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J2EE Journal: Article

WebSphere Goes Autonomic

WebSphere Goes Autonomic

IBM just announced WebSphere Application Server (WAS) version 6, which IBM says can save companies as much as $110,000 per minute in lost revenue and productivity. This capability is a major advance for enterprise-class computing,

WebSphere version 6 is designed to automatically detect problems - and automatically save and process Web-based business transactions that until recently could take hours or days to recover under older systems. It is also the first J2EE application server to deliver these capabilities together.

The financial impact of IT system downtime per hour varies by industry, but losses can quickly exceed millions of dollars per hour. According to IBM, independent studies cite the cost averages of $6.5 million per hour in the retail brokerage industry, $2.6 million in credit card authorizations, $90,000 in airline reservation centers, $27,000 in manufacturing, and $17,000 in banking.

IBM has put WAS v6 at the forefront of its autonomic strategy. This release enables a self-managed IT infrastructure with hardware and software that can configure, heal, optimize and protect itself. By taking care of many of the increasingly complex management requirements of enterprise-class systems, autonomic computing allows companies to focus their resources on business matters.

After detecting an outage, IBM WAS v6 automatically redirects data to a different designated "failover" server. That server can be within the same data center, or, in a more serious power failure or disaster, WAS can move the information via the Internet to a completely different location.

WebSphere developers will be delighted with an array of new wizards and a drag-and-drop environment that automates the most common and tedious steps of application development and deployment. By eliminating hand coding, developers can significantly reduce the number of programming steps previously needed to build an application.

Better scaling so more concurrent users can access an application will reduce administrative and licensing costs and provide better flexibility.

Web services standards are more automated and offer true cross-platform computing. WS-Security is supported, as are WS-Transactions and WS-I Basic Profile 1.1. Needless to say, this standards-based approach can respond quickly and effectively to business changes as part of a service-oriented architecture (SOA) strategy.

Leveraging SOA gives you the ability to interconnect business functions, processes, and services that can be mixed and matched on the fly using reusable, industry-standard software components rather manually-coded ones.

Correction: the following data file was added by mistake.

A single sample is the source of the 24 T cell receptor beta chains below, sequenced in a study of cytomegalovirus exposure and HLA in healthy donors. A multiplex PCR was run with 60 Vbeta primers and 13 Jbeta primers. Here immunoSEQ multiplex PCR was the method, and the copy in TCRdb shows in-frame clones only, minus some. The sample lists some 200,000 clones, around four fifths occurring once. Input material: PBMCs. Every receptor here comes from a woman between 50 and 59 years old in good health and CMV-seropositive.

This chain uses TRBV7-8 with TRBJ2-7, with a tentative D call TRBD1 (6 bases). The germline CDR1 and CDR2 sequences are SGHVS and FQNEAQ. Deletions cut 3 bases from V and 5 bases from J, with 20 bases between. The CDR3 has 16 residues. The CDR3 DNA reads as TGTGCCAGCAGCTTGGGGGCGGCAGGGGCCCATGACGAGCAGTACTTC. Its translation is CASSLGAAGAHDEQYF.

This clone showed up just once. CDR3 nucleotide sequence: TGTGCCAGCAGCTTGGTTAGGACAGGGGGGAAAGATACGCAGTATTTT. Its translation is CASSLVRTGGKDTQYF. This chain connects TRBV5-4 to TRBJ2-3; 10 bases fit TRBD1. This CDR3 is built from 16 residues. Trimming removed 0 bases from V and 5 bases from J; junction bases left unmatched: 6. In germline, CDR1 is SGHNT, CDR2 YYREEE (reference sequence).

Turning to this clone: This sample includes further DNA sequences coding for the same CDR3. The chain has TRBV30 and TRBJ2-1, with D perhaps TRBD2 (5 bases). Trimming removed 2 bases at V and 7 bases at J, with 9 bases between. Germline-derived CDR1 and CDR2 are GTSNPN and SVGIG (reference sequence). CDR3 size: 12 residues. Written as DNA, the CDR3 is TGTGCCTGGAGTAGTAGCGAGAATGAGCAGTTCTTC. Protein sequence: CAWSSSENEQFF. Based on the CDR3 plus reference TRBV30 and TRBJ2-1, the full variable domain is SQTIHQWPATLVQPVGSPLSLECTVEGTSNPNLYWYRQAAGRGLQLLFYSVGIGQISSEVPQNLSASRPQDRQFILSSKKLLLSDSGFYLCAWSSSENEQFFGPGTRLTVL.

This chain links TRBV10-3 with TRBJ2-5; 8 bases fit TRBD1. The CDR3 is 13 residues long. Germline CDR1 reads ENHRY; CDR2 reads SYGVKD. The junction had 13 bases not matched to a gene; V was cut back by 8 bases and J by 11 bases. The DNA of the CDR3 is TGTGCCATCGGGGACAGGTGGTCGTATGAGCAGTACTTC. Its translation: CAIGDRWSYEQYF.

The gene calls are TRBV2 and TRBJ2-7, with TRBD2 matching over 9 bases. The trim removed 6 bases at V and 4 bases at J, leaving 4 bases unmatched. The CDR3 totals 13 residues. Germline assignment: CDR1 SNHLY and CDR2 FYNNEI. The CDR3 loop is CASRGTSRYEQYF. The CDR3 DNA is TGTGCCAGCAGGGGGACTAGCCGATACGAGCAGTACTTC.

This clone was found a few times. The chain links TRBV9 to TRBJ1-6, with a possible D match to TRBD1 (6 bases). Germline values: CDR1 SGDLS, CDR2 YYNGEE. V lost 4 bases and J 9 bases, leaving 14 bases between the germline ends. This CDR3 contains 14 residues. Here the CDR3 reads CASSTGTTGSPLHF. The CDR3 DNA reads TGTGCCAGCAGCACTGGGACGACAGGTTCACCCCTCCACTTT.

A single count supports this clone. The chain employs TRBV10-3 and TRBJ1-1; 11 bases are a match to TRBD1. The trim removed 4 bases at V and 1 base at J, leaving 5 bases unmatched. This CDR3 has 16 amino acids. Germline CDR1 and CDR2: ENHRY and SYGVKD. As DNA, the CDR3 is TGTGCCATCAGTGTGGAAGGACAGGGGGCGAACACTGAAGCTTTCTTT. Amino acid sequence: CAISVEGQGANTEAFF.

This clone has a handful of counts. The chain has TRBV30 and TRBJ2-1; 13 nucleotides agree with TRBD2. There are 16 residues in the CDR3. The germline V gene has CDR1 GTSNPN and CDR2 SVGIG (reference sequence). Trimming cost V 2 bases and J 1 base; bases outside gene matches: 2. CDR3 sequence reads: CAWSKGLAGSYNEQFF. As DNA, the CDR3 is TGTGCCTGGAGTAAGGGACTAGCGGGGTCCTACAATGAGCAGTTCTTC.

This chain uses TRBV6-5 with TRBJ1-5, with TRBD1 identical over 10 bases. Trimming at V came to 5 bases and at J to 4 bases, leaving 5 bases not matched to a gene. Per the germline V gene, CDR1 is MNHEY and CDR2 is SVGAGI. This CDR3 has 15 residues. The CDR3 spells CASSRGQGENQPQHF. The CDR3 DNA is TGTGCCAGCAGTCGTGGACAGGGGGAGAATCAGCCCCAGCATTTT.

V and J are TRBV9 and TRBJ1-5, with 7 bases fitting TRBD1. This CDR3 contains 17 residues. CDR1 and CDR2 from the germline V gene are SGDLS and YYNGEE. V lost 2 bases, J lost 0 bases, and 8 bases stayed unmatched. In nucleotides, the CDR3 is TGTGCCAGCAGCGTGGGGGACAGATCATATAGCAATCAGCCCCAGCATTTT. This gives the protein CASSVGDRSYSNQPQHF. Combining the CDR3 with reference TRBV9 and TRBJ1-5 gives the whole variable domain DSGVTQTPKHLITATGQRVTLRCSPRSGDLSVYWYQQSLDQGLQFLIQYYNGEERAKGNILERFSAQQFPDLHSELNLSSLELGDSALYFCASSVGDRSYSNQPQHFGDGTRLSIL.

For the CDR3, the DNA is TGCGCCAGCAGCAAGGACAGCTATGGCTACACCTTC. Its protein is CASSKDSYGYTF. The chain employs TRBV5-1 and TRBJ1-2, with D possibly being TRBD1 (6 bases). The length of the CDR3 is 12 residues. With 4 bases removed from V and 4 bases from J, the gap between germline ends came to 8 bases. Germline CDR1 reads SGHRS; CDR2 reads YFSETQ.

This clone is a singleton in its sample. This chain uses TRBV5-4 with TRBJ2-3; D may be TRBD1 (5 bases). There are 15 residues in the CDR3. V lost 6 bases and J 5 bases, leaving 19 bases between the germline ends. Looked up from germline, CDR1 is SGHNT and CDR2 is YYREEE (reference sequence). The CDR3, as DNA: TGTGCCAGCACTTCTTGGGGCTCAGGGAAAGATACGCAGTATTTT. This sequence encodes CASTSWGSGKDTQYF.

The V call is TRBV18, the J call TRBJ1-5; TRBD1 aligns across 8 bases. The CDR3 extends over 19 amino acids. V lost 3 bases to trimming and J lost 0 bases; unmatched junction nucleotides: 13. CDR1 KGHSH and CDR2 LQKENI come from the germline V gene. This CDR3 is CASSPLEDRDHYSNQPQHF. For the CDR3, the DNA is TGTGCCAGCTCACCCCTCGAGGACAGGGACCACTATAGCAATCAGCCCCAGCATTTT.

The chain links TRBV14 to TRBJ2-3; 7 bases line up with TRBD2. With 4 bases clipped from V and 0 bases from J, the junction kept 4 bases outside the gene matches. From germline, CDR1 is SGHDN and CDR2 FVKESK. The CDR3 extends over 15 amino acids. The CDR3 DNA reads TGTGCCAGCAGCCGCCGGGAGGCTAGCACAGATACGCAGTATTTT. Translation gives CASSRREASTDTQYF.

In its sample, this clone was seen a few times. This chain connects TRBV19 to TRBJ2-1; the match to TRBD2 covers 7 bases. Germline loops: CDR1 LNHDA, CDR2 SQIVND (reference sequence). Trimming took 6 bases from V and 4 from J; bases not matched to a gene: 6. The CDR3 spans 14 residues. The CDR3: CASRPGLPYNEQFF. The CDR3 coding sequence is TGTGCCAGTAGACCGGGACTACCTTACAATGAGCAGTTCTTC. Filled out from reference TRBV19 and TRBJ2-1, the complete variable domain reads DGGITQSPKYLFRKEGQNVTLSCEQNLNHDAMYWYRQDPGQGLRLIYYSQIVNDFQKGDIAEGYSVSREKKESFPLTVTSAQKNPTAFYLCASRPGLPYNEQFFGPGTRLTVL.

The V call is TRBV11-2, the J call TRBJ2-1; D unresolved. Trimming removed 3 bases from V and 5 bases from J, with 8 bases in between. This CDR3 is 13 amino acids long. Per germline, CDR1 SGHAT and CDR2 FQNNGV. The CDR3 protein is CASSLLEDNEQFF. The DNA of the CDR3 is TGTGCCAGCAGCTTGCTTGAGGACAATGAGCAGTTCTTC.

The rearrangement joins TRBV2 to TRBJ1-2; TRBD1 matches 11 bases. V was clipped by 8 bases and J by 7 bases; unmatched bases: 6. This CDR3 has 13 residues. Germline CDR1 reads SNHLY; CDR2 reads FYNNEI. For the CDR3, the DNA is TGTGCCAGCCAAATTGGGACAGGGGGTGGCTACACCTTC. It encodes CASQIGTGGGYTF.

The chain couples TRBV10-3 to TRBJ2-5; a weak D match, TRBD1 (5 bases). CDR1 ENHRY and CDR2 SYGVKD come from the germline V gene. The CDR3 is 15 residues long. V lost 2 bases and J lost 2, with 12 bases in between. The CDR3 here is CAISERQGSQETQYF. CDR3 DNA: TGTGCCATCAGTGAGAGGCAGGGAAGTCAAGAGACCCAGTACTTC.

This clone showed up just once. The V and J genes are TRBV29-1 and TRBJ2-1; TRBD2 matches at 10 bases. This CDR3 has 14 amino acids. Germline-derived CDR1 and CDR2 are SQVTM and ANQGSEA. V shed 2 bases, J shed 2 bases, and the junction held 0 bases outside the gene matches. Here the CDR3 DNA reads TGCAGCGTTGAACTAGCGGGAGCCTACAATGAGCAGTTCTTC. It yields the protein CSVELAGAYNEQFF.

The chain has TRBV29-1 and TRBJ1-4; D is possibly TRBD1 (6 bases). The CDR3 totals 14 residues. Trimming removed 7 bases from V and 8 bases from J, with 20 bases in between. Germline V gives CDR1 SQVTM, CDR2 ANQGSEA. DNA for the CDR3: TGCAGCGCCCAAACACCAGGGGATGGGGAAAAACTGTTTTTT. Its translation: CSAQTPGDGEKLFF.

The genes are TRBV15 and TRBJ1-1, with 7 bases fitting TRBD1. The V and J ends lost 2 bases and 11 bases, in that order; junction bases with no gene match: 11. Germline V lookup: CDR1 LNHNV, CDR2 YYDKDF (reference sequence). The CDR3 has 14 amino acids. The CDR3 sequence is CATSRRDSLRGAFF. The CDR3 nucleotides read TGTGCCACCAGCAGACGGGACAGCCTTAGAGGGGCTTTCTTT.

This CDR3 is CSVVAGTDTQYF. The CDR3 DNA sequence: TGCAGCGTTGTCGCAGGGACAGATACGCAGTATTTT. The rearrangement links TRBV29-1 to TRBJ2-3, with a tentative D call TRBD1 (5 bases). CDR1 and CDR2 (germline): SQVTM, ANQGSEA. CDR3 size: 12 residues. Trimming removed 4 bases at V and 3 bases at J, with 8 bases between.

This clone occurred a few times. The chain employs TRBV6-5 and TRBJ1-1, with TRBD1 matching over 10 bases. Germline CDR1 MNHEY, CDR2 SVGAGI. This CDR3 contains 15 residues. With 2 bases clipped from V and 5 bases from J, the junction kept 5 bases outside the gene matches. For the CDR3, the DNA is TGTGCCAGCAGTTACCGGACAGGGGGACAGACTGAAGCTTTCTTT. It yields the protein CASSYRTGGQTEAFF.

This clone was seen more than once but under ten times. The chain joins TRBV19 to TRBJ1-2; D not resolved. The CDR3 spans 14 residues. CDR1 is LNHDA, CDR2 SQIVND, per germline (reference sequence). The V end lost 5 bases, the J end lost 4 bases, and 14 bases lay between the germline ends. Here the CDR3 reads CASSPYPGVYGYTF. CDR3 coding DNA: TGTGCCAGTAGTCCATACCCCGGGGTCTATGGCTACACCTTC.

A key architectural component of an SOA is an enterprise service bus (ESB), which provides the connection infrastructure for business transactions to flow from application to application. WAS v6 dramatically simplifies the task of connecting WebSphere applications to an ESB. It features new messaging capability that performs faster than previous versions and integrates seamlessly with the existing IT infrastructure.

There is now greater consistency in the WAS family from top to bottom, including in the Express version. Features include support for J2EE 1.4 across the family, which makes it easier to develop and deploy applications using industry-standard tools.

IBM also announced that WebSphere Extended Deployment Version 5.1 - designed to automatically optimize the performance of companies' software and hardware, on demand, particularly during unexpected spikes in usage or changing market conditions - should be generally available on Oct. 22, 2004.

New versions of WebSphere Studio Site Developer and WebSphere Studio Application Developer are in the pipeline, rebranded as IBM Rational Web Developer for WebSphere Software and Rational Application Developer for WebSphere Software.

More Stories By Jacques Martin

Jack Martin, editor-in-chief of WebSphere Journal, is cofounder and CEO of Simplex Knowledge Company (publisher of Sarbanes-Oxley Compliance Journal http://www.s-ox.com), an Internet software boutique specializing in WebSphere development. Simplex developed the first remote video transmission system designed specifically for childcare centers, which received worldwide media attention, and the world's first diagnostic quality ultrasound broadcast system. Jack is co-author of Understanding WebSphere, from Prentice Hall.

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